◦Still has residual reputation within Australia given its long history;

◦Australian consumers still trade in wine bearing the Trade Mark; and

◦Is the older version of the current  Queen Adelaide  trade mark that the opponent is presently selling its wine under.

27.The non-use applicant has argued that the opponent has adopted an updated and fresh new  QUEEN ADELAIDE  trade mark which excludes the Woodleys element. The non-use applicant makes the argument that ‘refreshing’ the  QUEEN ADELAIDE  wine brand by the design of the new label which is significantly visually different from the Trade Mark is an expensive action by the opponent and is indicative that the opponent is unlikely to return to its original Trade Mark to sell its goods now or in the future. However, I am not persuaded by this argument.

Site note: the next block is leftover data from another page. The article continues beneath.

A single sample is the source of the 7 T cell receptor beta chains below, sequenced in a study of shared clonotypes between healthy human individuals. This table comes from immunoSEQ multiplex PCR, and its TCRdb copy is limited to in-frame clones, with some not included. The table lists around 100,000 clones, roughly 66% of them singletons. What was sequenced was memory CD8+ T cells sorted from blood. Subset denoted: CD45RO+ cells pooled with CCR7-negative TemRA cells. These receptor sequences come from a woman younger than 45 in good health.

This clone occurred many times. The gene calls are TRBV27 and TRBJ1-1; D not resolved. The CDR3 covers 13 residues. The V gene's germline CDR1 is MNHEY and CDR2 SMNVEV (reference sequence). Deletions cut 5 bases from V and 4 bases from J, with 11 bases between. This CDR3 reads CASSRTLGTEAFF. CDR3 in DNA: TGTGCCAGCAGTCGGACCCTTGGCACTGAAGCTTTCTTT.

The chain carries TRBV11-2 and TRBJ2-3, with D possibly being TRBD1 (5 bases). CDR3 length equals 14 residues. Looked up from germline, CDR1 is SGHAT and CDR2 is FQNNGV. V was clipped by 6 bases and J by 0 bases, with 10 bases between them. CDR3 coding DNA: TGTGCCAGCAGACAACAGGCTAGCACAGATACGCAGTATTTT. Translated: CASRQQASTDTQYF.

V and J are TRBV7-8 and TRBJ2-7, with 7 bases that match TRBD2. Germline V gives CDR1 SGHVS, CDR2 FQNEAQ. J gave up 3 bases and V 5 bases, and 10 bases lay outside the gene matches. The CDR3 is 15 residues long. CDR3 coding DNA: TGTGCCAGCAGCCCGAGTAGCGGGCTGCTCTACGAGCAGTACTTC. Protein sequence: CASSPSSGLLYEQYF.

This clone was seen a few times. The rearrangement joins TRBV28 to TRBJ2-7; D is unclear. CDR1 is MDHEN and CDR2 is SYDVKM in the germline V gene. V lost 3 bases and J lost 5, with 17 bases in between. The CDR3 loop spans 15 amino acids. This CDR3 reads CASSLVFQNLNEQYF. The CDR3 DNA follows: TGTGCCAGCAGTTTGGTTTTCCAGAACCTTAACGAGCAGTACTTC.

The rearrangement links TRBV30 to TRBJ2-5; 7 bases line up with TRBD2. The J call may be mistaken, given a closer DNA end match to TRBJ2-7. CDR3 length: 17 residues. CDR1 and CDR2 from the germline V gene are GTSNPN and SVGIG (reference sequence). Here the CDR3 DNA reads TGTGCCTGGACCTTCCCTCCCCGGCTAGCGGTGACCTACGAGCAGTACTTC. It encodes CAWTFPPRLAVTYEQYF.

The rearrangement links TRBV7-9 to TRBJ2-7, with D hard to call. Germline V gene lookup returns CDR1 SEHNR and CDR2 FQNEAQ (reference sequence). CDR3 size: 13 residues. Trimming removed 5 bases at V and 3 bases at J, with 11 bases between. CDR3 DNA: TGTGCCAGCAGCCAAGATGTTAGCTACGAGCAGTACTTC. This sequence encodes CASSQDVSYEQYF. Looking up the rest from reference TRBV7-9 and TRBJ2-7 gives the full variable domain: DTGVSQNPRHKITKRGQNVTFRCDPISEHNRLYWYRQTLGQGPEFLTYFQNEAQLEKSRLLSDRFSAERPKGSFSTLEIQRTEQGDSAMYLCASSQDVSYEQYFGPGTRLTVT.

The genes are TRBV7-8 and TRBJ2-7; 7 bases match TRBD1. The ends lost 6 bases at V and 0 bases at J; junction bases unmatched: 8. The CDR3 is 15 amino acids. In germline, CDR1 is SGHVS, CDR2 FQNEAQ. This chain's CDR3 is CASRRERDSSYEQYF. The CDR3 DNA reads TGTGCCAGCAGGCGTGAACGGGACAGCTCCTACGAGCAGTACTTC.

28.While the opponent has not been able to conclusively satisfy me that it had used its Trade Mark in the course of trade during the relevant period, there are a number of other considerations which I consider makes it appropriate to exercise the Registrar’s discretion in its favour.

29.The opponent does have a significant and enduring reputation in its  QUEEN ADELAIDE  branded wines. It has adopted a refreshed and new label for its wine which is at least deceptively similar to the Trade Mark. The respective trade marks both prominently contain a graphic device depicting  Queen Adelaide  and contain the words  QUEEN ADELAIDE . These are the most prominent and striking features of the respective trade marks. I also note that it is common for traders that have been trading in the marketplace for a long time to update and alter their trade marks to make themselves more marketable in a constantly changing marketplace. Some traders which come to mind are Adidas ® and Kentucky Fried Chicken ®.